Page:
What are the responsibilities of a guardian?
The responsibilities of a guardian will differ depending on the type of guardianship.
A guardian of the person will need to go through court-ordered training on a regular basis. They will also need to report back to the court annually about their interactions with the ward, and about how the ward is doing. This is helpful in determining if a guardianship is still necessary.
A guardian of the estate has other responsibilities. They are responsible for managing the ward's assets and finances. They will need to report to the court about all transactions that have been made on the ward's estate each year.
Alternatives to Guardianship
If possible, it's best to put plans in place before incapacity happens and avoid the need for guardianship. There are several alternatives to guardianship you can use that are less restrictive. The following are just a few examples.
- A living trust can be constructed and changed during your lifetime. This trust can be used to financially provide for loved ones with special needs.
- A healthcare power of attorney allows someone to make medical decisions on your behalf when you are unable to make them yourself.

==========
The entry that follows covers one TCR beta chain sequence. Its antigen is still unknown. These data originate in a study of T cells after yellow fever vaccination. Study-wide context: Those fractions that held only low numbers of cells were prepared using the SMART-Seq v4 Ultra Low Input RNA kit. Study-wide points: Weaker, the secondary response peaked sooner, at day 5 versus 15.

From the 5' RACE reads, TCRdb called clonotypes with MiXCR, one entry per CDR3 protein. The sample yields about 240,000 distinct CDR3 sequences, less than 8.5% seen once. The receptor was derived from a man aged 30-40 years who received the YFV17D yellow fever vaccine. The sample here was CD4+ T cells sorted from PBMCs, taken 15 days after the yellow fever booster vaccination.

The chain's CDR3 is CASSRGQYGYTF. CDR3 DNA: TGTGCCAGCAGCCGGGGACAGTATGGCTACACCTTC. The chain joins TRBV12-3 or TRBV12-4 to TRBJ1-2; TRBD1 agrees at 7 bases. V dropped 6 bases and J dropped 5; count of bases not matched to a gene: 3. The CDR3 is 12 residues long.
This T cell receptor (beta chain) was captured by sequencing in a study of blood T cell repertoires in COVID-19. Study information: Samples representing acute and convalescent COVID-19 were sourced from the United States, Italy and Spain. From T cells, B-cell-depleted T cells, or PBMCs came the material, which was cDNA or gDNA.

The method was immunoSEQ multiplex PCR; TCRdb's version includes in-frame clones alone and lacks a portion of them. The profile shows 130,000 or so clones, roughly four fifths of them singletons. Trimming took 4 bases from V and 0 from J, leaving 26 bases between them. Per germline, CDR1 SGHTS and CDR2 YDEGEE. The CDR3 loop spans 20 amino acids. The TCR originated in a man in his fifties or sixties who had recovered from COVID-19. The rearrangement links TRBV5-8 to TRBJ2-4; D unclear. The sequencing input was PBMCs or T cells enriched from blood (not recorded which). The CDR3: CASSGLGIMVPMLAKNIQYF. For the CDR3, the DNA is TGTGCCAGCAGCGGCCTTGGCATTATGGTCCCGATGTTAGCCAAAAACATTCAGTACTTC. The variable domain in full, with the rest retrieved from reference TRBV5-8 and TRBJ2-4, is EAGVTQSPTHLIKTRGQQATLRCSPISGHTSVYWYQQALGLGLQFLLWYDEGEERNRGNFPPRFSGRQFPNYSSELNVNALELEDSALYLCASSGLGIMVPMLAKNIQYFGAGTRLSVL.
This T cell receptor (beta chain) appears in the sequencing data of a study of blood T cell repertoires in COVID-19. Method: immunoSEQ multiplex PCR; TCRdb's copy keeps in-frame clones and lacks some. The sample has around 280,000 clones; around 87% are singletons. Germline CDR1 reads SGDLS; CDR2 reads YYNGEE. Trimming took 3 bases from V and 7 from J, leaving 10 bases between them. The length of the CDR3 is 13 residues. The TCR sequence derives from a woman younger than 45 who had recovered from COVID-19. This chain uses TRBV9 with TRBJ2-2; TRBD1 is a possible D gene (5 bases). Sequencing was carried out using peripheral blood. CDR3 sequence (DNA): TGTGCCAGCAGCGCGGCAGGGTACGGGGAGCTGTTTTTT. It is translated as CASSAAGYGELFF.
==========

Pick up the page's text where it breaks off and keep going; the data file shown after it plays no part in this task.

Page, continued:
- A conservatorship, in Ohio, is essentially a voluntary guardianship. It gives the conservator the power to make decisions on the other person's behalf.
What are the rights of a potential ward?
The court recognizes that guardianships can be very restrictive. Because of this, one of the first steps in obtaining a guardianship is sending a court representative to the prospective ward. This person is called a Probate Court Investigator. They will perform an assessment and notify the prospective ward of their rights. These rights include, but are not limited to:
- A right to attorney representation
- A right to be present at the hearing for guardianship
- A right to prove that there is a less restrictive option available
- A right to contest the application for guardianship
Is guardianship permanent?
A guardianship does not have to be permanent. A guardianship ends when the ward has restored competency, a less restrictive alternative is found, or when the ward passes away.
When do I need to see an attorney?
Here at DuPont & Blumenstiel, we've seen many situations where people try to start guardianships themselves, and things don't go as planned. On the surface, it may seem easy to just file the paperwork yourself. But the deeper you get into it, the more confusing it becomes. Oftentimes, hiring an attorney at the start is much cheaper than trying to bring one in after mistakes have already been made.
Call 614-389-9711 to schedule a consultation.